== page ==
Joseph Patrick

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Joseph "Joe" Patrick (August 4, 1857 – January 28, 1941) was a Canadian businessman who helped start the Pacific Coast Hockey Association with his sons Lester and Frank. Patrick came up with the idea to put numbers on ice hockey players' uniforms.


Patrick was born in South Durham, Quebec, in 1857.[1] He was one of 10 children born to Irish immigrants Thomas and Lucinda Patrick. In 1881, Patrick moved to Drummondville and became a clerk at a general store. In 1883, he married Grace Nelson.[2] They had eight children, and the two oldest, Lester and Frank, were eventually elected into the Hockey Hall of Fame.[3][4]

In 1887, Patrick bought a general store with his cousin.[5] They sold the store five years later, and Patrick used the money to form a lumber company.[6] In 1907, he started Patrick Lumber Company in Nelson, British Columbia.[7] In 1911, he sold the company for $440,000. Lester and Frank wanted to start a new ice hockey league, and the money was used to build artificial ice rinks for the league in Vancouver and Victoria. They were the first artificial ice rinks in Canada.[8][9][10] Patrick and his family moved to Victoria in 1912, when the new league, the Pacific Coast Hockey Association, began play.[11][12] His sons made several innovations in ice hockey during this time, and Patrick came up with the idea to put numbers on the players' uniforms.[13] The PCHA continued to operate until 1924.[14]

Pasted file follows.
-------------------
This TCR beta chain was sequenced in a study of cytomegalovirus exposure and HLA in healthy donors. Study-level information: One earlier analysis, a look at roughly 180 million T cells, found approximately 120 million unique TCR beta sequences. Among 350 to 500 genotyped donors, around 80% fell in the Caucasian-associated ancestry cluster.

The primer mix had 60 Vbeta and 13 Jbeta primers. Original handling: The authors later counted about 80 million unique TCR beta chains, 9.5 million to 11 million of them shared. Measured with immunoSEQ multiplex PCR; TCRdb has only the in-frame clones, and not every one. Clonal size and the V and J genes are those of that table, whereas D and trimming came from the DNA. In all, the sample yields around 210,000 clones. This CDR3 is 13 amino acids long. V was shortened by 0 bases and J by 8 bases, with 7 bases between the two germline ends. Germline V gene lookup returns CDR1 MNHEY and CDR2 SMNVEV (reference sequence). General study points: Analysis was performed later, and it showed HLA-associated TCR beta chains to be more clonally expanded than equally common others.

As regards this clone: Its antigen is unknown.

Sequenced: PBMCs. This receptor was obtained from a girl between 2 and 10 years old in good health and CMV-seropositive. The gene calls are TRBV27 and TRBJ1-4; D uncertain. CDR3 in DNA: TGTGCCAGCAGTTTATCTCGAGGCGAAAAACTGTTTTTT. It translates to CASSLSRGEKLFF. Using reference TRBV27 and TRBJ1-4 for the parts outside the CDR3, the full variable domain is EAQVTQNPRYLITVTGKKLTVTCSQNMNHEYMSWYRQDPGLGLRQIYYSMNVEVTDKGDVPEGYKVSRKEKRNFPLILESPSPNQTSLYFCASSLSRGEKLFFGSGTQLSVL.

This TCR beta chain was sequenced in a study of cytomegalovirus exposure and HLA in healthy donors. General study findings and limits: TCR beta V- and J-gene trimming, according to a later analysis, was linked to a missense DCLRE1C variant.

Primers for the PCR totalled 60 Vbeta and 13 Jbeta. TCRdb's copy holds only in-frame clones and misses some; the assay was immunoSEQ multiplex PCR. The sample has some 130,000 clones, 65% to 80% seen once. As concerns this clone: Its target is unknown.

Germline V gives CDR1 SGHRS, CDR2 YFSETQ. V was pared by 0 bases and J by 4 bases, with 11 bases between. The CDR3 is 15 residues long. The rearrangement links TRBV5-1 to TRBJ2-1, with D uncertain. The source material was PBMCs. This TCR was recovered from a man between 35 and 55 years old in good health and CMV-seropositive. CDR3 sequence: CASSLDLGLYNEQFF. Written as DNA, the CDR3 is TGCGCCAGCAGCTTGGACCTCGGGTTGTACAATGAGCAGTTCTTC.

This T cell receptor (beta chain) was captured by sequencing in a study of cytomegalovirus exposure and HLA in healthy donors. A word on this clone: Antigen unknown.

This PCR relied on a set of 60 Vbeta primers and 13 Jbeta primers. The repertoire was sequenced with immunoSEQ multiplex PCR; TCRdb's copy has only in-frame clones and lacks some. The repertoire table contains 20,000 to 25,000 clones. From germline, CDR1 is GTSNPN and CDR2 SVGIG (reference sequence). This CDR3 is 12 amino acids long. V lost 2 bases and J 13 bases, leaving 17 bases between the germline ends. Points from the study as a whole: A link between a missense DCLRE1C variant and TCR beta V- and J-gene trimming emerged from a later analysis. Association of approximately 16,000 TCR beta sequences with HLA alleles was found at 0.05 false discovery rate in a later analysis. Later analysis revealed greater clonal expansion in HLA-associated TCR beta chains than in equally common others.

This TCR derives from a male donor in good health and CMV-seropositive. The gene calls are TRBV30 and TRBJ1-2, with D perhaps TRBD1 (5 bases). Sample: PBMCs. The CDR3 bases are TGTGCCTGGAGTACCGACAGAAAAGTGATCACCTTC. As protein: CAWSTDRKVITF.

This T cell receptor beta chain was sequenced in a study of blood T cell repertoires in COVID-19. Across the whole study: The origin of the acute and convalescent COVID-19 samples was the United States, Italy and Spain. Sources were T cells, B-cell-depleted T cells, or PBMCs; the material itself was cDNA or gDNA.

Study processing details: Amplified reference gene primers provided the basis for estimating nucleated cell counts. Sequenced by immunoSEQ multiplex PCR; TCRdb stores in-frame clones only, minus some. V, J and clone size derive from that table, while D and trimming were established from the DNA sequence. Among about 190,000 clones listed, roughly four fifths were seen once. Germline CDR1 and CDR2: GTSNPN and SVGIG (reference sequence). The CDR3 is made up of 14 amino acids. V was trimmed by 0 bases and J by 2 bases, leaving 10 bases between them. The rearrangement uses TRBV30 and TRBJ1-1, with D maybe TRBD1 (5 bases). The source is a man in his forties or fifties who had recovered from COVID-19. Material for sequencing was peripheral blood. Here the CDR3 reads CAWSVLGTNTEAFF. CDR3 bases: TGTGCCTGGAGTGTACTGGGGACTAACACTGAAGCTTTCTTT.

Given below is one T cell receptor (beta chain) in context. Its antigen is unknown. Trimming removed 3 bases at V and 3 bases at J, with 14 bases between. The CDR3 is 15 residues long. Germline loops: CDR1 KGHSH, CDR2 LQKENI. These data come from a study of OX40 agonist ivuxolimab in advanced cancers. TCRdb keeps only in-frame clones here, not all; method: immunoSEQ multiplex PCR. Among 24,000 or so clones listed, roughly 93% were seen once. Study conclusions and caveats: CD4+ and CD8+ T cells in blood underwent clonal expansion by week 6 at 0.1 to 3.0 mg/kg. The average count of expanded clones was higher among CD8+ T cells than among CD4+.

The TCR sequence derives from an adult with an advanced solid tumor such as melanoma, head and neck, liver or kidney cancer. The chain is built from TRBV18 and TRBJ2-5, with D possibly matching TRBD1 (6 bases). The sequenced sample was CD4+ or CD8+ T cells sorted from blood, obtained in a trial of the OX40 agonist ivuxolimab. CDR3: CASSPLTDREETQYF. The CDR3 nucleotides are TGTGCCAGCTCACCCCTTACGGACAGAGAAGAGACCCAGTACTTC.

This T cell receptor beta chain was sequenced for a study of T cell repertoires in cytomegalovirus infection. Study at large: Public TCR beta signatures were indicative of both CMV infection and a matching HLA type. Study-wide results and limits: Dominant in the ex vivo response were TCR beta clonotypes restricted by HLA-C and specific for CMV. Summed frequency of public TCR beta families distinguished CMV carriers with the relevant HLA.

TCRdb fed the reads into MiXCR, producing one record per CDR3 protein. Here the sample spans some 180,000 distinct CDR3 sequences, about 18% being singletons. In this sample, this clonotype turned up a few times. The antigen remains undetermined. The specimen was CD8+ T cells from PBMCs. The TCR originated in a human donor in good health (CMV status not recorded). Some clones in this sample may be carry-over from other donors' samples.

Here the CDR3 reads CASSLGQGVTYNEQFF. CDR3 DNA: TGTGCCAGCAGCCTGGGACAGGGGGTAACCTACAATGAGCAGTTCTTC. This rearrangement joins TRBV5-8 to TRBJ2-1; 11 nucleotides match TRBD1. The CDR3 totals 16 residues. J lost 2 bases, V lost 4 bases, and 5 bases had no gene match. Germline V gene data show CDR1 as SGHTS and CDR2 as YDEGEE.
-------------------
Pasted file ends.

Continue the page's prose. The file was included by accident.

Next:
In his later years, Patrick kept active in the community in Victoria and was an alderman.[15] He died in Vancouver in 1941.[16] In 1998, he was inducted into the BC Sports Hall of Fame. He was the fifth member of his family to be inducted, after Lester, Frank, and his grandsons, Lynn and Muzz.[17]


  1. ^ "Joseph Patrick". Retrieved March 8, 2014.
  2. ^ Whitehead, pp. 9–10.
  3. ^ Whitehead, p. 2.
  4. ^ Vogel, Mike. "The Patrick Heritage". Retrieved March 8, 2014.
  5. ^ Whitehead, p. 11.
  6. ^ Whitehead, p. 12.
  7. ^ Whitehead, p. 40.
  8. ^ Whitehead, pp. 92–93.
  9. ^ Hiam, p. 51.
  10. ^ "Craig Slow to Equate Family Greatness". The Montreal Gazette. February 13, 1975.
  11. ^ Whitehead, p. 97.
  12. ^ Whitehead, p. 107.
  13. ^ Whitehead, p. 127.
  14. ^ Whitehead, p. 143.
  15. ^ Whitehead, p. 146.
  16. ^ Whitehead, p. 228.
  17. ^ "Joseph Patrick". Retrieved March 8, 2014.